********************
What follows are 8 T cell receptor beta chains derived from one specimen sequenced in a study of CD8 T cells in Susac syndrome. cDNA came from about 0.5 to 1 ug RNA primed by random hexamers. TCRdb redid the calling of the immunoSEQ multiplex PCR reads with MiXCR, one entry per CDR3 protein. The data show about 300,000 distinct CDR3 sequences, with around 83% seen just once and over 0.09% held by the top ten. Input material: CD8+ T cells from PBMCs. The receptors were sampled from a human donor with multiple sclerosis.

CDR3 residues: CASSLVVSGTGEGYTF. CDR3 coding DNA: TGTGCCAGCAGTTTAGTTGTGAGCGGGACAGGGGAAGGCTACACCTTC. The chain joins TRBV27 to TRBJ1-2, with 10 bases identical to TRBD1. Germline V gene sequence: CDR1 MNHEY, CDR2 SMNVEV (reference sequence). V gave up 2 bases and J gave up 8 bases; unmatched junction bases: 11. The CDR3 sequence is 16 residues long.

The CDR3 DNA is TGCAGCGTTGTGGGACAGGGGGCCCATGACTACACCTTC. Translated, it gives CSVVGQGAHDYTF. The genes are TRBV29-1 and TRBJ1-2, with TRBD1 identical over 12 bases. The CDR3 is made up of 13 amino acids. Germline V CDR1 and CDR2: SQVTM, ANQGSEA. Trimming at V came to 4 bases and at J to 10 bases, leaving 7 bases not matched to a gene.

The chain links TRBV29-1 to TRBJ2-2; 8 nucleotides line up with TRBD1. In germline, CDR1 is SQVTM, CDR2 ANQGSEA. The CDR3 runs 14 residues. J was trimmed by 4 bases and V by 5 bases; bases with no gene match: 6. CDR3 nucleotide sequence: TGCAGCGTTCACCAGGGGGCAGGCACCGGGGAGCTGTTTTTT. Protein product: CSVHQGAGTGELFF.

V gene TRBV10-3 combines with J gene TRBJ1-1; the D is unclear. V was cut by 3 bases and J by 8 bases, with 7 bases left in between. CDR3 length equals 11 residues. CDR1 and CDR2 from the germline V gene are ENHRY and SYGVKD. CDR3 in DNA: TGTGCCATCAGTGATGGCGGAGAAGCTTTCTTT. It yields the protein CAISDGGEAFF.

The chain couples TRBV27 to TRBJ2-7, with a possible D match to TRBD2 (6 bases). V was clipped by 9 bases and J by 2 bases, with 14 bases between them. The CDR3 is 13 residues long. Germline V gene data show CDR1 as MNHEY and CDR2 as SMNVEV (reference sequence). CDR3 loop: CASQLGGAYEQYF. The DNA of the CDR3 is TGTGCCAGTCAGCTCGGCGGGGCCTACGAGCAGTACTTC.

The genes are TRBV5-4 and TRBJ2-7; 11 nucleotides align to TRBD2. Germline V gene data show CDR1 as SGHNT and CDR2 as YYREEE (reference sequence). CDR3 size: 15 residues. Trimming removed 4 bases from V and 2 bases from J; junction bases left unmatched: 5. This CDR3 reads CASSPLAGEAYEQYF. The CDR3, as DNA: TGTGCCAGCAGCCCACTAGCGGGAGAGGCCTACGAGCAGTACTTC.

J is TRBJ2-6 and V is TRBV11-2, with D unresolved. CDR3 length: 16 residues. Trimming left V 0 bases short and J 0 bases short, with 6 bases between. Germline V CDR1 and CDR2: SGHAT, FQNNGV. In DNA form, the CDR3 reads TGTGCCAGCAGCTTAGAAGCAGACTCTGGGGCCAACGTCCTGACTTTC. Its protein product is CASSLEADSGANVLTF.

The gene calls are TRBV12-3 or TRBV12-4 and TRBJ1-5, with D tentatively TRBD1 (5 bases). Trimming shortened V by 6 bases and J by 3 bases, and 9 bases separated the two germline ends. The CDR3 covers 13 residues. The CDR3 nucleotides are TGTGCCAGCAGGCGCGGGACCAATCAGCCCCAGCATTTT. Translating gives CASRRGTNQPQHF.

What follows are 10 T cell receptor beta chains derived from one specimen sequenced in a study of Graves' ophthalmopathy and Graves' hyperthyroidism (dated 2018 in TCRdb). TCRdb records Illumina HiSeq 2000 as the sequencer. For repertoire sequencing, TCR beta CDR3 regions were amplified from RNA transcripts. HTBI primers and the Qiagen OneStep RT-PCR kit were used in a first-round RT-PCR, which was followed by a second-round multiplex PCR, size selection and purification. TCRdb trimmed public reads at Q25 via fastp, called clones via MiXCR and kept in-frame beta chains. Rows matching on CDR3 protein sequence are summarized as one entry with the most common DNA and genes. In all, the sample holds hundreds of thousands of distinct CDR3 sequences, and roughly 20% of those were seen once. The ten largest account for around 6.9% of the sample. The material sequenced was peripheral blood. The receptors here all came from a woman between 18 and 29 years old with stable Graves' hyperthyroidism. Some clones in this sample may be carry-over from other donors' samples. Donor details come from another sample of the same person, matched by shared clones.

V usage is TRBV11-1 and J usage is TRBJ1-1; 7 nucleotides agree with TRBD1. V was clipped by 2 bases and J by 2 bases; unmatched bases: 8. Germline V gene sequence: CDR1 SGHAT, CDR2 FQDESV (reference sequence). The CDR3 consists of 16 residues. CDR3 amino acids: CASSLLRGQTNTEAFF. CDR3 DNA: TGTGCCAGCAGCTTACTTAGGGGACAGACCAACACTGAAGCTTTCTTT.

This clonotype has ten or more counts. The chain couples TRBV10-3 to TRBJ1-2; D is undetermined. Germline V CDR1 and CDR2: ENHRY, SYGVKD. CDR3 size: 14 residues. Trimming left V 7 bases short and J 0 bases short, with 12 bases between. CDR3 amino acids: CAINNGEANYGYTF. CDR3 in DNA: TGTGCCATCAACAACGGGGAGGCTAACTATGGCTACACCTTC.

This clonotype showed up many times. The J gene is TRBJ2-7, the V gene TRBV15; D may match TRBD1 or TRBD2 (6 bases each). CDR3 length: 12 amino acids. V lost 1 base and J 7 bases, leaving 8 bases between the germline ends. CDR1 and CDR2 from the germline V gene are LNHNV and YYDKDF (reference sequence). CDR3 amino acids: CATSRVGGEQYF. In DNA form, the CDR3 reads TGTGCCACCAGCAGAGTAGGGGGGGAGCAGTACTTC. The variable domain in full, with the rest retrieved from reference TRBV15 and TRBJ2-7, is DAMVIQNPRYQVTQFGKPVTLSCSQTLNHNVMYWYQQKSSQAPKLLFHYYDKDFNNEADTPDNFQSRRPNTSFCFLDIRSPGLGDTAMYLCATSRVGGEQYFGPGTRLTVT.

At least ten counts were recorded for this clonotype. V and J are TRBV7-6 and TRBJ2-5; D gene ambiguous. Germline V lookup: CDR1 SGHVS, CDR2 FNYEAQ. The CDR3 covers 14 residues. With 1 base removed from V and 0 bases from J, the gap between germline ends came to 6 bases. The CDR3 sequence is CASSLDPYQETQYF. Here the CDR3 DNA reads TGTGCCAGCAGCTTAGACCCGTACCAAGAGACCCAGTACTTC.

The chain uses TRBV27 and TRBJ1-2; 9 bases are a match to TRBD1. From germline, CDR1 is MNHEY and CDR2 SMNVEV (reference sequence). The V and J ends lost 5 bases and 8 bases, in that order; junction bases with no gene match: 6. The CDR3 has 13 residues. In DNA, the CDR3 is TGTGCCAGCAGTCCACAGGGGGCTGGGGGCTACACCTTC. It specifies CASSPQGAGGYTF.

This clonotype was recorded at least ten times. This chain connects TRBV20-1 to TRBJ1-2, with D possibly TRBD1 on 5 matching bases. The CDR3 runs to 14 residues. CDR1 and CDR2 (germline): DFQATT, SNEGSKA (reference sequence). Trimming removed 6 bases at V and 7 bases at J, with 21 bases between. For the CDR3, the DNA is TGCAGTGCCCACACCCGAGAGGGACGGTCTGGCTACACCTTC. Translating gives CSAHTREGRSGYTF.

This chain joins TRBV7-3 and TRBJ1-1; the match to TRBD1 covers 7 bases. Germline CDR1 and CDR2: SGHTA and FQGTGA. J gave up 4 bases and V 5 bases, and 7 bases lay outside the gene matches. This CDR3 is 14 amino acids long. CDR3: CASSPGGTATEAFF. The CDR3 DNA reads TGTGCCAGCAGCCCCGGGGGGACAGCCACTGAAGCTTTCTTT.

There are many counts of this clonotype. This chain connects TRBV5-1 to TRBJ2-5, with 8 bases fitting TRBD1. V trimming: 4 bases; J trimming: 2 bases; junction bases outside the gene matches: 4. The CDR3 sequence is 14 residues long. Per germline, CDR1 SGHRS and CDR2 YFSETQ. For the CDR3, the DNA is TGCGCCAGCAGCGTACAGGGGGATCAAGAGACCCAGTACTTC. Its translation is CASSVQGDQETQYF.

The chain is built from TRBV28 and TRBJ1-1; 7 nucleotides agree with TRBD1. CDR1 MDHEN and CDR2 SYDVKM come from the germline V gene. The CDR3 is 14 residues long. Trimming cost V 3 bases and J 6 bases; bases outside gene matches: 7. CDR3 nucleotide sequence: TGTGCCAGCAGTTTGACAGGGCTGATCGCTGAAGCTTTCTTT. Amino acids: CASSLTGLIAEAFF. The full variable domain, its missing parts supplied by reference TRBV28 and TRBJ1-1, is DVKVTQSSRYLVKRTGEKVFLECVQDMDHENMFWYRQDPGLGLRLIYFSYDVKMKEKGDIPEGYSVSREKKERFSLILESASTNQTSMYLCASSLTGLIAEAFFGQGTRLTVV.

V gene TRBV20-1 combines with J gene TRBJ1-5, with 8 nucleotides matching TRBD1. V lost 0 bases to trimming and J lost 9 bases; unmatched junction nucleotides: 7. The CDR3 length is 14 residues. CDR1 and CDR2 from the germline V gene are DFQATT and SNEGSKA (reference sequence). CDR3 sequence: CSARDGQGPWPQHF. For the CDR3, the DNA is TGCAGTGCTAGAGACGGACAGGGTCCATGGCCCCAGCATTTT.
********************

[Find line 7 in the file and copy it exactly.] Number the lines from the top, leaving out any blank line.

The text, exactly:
The genes are TRBV5-4 and TRBJ2-7; 11 nucleotides align to TRBD2. Germline V gene data show CDR1 as SGHNT and CDR2 as YYREEE (reference sequence). CDR3 size: 15 residues. Trimming removed 4 bases from V and 2 bases from J; junction bases left unmatched: 5. This CDR3 reads CASSPLAGEAYEQYF. The CDR3, as DNA: TGTGCCAGCAGCCCACTAGCGGGAGAGGCCTACGAGCAGTACTTC.